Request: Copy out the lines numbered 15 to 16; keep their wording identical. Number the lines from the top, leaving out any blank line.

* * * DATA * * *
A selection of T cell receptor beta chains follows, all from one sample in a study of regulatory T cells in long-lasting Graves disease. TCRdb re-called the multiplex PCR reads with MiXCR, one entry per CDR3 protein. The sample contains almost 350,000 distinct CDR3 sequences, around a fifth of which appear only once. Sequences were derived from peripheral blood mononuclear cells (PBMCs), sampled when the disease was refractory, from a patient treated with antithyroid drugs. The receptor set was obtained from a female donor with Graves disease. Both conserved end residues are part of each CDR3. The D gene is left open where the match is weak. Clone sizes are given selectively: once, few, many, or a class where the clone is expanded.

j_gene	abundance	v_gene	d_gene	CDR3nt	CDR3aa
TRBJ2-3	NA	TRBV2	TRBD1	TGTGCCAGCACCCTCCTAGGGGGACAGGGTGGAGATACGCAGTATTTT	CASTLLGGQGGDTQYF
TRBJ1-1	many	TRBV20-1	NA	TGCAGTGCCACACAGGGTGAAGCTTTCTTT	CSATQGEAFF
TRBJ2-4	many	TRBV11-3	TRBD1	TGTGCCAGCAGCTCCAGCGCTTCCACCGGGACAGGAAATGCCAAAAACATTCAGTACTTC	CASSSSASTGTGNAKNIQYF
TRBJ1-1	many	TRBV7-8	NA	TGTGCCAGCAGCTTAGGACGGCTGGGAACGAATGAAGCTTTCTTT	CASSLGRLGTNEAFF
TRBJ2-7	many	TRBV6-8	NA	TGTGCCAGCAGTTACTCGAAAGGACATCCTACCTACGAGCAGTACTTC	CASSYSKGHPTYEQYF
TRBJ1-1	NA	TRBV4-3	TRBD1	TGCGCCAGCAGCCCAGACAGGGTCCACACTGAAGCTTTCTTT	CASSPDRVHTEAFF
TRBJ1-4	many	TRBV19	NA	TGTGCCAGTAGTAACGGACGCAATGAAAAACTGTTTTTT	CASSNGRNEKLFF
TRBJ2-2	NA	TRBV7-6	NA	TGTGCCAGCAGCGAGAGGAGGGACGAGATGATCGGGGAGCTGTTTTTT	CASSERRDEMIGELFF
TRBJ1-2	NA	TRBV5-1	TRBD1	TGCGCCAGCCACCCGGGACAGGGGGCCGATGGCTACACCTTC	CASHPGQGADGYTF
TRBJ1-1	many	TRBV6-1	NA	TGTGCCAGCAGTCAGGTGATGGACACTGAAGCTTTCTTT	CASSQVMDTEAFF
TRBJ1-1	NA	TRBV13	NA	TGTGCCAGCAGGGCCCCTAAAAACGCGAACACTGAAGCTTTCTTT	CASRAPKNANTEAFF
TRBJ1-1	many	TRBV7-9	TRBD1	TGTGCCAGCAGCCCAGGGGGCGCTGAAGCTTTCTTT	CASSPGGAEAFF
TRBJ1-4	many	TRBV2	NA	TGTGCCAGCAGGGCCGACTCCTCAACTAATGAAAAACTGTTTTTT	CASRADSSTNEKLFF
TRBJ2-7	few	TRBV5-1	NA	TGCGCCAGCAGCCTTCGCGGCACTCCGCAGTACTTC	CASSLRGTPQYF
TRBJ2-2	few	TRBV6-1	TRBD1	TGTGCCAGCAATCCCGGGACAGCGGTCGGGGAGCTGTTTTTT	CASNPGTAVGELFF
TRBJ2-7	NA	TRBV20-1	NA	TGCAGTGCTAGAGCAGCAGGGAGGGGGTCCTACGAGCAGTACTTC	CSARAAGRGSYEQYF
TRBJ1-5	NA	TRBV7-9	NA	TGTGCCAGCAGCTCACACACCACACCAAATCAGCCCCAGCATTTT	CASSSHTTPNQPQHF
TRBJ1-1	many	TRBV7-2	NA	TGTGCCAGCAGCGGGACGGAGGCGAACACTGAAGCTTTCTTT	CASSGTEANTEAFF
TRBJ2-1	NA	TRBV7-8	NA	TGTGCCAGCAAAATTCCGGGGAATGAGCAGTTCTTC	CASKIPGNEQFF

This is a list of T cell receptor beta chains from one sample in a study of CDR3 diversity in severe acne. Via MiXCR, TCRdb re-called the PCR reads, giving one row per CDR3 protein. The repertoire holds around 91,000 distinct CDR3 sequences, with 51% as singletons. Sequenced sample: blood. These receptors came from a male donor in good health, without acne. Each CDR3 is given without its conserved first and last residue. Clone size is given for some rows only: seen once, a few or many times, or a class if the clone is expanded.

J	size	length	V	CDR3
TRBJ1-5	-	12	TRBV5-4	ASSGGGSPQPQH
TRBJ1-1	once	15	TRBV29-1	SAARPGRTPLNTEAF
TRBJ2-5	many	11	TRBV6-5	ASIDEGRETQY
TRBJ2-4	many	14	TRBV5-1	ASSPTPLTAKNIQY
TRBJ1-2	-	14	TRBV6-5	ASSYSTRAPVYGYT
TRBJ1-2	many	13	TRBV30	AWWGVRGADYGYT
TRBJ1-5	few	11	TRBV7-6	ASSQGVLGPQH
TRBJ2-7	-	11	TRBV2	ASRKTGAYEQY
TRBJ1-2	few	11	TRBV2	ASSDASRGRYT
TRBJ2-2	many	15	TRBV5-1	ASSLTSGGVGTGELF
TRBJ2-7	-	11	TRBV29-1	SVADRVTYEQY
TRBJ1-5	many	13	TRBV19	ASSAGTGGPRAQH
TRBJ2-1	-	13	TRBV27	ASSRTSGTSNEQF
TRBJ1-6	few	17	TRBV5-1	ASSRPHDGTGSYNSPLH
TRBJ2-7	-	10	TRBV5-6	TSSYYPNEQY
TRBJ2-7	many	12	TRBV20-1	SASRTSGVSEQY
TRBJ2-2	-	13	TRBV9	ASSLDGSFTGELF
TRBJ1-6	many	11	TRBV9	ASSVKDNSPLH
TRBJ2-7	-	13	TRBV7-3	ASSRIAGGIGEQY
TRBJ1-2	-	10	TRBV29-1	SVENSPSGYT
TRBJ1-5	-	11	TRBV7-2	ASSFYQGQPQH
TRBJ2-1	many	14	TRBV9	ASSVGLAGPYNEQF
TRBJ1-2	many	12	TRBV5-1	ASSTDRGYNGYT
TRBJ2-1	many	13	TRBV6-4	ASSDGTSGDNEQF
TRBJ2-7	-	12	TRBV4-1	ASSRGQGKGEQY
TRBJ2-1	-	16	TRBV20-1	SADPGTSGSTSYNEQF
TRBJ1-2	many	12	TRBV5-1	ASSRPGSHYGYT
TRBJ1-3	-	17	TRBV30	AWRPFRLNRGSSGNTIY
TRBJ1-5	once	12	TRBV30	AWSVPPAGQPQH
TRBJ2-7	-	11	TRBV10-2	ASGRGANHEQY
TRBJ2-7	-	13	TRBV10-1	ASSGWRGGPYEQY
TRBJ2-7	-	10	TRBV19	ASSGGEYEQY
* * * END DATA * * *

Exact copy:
TRBJ1-4	many	TRBV2	NA	TGTGCCAGCAGGGCCGACTCCTCAACTAATGAAAAACTGTTTTTT	CASRADSSTNEKLFF
TRBJ2-7	few	TRBV5-1	NA	TGCGCCAGCAGCCTTCGCGGCACTCCGCAGTACTTC	CASSLRGTPQYF